China extends probe into US-listed tech firms after Didi blow
This file picture taken on September 4, 2018 shows a logo of Didi Chuxing in Hangzhou in China's eastern Zhejiang province. Shares of Chinese ride-hailing giant Didi Chuxing rocketed higher June 30, 2021 in its first trading session after raising $4.4 billion in an initial public offering. AFP
China announced on Monday probes into two more US-listed Chinese companies, a day after banning ride-hailing giant Didi Chuxing from app stores in the wake of its huge US initial public offering.
The country's major internet firms wield massive influence among consumers, but have for almost a year had their wings clipped in a regulatory crackdown that scuppered IPOs and hit business as the government seeks to rein in their influence.
The latest moves hit newly listed companies Full Truck Alliance -- a merger between truck-hailing platforms Yunmanman and Huochebang -- as well as Kanzhun, which owns online recruitment platform Boss Zhipin.
All three platforms have been told to stop new user registration during the period of investigation -- which was to "to prevent security risks to national data, safeguard national security and protect public interest", according to the Cyberspace Administration of China.
Just hours earlier, the watchdog ordered the removal of Didi from app stores following a similar investigation, throwing a wrench in the company's growth plans after a bumper New York IPO last week raised more than $4.4 billion.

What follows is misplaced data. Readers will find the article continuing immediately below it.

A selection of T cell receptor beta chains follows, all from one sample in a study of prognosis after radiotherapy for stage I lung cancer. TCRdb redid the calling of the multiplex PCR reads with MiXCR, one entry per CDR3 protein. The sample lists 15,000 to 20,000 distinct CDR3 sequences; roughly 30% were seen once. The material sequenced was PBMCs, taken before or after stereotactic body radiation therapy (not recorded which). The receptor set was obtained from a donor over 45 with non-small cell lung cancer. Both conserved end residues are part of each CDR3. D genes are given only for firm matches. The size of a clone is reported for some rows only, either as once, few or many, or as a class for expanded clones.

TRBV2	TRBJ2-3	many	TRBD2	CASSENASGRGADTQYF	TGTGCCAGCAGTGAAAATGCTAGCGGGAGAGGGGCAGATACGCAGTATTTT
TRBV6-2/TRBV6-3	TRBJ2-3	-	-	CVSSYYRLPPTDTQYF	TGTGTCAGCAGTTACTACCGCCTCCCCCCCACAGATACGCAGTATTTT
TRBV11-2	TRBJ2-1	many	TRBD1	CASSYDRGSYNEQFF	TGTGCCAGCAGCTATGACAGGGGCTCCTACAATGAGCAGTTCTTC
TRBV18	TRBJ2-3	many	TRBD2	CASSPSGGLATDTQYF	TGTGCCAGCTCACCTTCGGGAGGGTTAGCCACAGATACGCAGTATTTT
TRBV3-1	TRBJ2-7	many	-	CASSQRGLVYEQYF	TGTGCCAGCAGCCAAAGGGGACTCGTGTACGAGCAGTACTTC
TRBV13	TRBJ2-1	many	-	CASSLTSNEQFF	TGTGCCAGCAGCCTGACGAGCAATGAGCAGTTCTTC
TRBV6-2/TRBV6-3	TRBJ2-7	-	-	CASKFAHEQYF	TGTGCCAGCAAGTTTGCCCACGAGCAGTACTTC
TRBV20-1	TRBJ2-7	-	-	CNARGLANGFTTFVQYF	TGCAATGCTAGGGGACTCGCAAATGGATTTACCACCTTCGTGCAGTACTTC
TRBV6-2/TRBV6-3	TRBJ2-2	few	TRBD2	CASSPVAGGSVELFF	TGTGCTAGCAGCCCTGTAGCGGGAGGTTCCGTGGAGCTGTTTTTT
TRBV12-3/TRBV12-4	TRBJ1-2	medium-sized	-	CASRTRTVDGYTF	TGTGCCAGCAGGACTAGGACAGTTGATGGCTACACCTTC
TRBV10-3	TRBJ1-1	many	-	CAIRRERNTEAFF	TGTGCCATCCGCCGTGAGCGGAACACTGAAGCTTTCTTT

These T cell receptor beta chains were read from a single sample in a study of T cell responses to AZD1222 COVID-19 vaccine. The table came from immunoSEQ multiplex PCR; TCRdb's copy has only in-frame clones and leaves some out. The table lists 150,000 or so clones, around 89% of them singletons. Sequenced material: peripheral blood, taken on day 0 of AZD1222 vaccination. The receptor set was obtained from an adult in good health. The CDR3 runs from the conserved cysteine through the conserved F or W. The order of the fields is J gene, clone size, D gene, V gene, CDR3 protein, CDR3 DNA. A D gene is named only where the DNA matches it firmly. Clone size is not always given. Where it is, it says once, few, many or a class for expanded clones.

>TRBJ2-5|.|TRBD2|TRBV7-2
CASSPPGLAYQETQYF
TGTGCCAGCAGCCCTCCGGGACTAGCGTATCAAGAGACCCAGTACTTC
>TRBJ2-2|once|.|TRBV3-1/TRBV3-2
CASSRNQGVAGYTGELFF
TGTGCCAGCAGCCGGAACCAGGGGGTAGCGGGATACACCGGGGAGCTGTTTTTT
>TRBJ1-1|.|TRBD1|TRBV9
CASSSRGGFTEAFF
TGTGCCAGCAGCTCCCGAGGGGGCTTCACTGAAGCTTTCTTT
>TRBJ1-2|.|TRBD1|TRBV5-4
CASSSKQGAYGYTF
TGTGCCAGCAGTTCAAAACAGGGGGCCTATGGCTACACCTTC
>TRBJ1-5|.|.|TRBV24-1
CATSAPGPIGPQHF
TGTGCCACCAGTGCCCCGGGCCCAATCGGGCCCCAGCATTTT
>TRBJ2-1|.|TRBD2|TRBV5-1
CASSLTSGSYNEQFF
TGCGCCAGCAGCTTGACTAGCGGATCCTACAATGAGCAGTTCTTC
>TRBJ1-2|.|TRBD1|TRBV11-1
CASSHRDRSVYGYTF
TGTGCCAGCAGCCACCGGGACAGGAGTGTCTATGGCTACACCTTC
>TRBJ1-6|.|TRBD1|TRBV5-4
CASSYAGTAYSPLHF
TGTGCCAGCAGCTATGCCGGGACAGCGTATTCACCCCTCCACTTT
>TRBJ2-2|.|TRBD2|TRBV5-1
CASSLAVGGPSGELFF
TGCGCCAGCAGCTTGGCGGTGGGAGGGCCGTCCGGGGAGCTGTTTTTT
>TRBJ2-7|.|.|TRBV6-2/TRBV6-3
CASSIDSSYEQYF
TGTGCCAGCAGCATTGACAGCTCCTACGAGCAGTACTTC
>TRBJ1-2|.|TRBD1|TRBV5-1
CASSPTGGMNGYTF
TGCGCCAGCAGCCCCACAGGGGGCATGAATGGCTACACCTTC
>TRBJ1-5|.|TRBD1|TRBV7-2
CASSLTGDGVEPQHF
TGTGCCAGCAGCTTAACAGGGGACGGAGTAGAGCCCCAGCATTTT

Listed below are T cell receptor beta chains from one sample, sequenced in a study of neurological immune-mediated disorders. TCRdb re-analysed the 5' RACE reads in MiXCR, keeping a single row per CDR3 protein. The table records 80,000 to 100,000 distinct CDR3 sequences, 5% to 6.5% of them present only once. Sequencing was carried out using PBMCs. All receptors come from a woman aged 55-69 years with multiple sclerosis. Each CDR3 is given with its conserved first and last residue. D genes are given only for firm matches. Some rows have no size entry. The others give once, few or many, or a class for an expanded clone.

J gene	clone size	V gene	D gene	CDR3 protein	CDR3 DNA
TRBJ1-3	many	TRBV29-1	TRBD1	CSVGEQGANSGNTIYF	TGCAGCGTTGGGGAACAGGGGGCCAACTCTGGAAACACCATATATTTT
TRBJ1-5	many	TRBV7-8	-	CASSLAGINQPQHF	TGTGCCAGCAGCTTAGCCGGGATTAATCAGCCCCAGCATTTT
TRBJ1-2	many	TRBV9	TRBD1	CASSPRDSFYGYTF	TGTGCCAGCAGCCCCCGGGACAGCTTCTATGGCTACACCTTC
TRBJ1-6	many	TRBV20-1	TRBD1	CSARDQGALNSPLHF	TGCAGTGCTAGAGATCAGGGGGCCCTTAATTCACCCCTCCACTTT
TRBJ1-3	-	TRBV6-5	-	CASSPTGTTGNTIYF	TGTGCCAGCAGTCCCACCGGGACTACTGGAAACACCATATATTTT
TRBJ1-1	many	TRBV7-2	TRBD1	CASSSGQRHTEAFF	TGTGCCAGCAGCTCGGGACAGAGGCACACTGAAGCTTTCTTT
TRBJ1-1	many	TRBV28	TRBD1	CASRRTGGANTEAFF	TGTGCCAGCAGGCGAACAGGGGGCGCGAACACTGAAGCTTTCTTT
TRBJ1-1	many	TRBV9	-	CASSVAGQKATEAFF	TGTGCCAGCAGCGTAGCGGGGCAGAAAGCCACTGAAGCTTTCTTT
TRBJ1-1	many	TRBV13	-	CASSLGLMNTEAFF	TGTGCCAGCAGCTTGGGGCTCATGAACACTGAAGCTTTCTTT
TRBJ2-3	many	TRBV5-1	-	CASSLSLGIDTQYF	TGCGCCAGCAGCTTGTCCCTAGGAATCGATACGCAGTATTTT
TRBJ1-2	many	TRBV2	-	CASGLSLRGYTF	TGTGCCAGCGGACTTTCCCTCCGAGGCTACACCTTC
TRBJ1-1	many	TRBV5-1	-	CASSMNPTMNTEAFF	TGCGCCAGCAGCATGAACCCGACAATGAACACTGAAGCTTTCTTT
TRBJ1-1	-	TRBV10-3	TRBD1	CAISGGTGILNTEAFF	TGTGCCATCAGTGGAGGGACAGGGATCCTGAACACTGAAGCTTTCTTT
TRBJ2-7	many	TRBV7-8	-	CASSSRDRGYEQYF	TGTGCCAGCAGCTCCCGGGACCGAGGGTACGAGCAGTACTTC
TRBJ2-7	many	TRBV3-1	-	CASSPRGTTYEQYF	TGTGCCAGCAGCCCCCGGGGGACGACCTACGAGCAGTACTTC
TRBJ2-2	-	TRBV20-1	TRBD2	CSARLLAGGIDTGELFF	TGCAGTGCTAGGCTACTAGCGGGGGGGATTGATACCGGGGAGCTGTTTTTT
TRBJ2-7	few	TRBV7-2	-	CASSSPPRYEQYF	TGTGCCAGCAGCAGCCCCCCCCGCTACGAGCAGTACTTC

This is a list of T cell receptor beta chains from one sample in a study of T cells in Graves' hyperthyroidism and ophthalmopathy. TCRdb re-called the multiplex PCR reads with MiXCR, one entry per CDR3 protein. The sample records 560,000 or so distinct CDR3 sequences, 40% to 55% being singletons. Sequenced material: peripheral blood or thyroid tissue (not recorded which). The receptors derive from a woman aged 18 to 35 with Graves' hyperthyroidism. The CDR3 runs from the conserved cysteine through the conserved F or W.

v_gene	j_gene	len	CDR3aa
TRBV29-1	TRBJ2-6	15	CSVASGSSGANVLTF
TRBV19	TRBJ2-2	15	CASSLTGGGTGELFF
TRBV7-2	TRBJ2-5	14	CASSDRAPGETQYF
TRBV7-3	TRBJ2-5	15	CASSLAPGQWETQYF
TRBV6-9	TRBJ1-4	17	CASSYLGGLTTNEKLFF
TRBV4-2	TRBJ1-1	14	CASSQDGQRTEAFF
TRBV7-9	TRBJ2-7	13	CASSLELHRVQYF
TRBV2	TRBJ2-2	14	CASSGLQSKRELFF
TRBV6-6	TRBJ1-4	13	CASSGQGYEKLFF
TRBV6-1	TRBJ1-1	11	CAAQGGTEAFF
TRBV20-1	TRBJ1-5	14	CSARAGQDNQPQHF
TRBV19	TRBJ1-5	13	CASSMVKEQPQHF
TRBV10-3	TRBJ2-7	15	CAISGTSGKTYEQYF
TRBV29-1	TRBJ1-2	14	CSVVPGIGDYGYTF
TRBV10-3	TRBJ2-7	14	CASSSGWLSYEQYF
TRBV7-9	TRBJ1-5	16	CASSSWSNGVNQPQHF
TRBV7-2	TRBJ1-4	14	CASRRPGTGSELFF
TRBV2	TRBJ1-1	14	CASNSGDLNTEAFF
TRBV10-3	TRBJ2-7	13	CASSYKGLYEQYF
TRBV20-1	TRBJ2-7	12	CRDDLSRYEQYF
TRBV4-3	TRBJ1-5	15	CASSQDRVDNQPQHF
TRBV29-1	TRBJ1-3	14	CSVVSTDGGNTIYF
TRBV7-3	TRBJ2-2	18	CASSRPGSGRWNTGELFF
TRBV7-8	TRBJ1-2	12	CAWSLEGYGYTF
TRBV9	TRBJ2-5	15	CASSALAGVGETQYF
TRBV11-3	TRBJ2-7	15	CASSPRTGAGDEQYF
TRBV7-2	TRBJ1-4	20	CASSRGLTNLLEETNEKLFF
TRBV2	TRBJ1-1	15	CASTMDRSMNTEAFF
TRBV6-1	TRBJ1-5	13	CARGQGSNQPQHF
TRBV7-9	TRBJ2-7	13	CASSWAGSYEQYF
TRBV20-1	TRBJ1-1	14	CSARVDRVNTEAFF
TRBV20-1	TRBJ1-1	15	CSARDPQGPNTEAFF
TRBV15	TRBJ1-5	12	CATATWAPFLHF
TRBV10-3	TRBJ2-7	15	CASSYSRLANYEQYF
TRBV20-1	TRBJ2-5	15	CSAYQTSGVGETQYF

The Administration issued the order on Didi -- which has nearly 500 million users and 15 million drivers -- after investigations found its user data collection and use in "serious violation" of regulations.
It also cited national security for the action, in an unusual move against a domestic tech firm.
The move was lauded by state media with the Global Times saying in a commentary that Didi appeared to have the ability to conduct "big data analysis" on a person's behaviour and habits, constituting a potential information risk.
"We must not allow any internet giant to become a super database of Chinese personal information even more detailed than the state, let alone give them the right to use this data at will," it said.
Last year, Chinese authorities pulled the plug on a planned record-busting $34 billion IPO by Alibaba's financial arm Ant Group, before launching an anti-monopoly probe into the tech behemoth.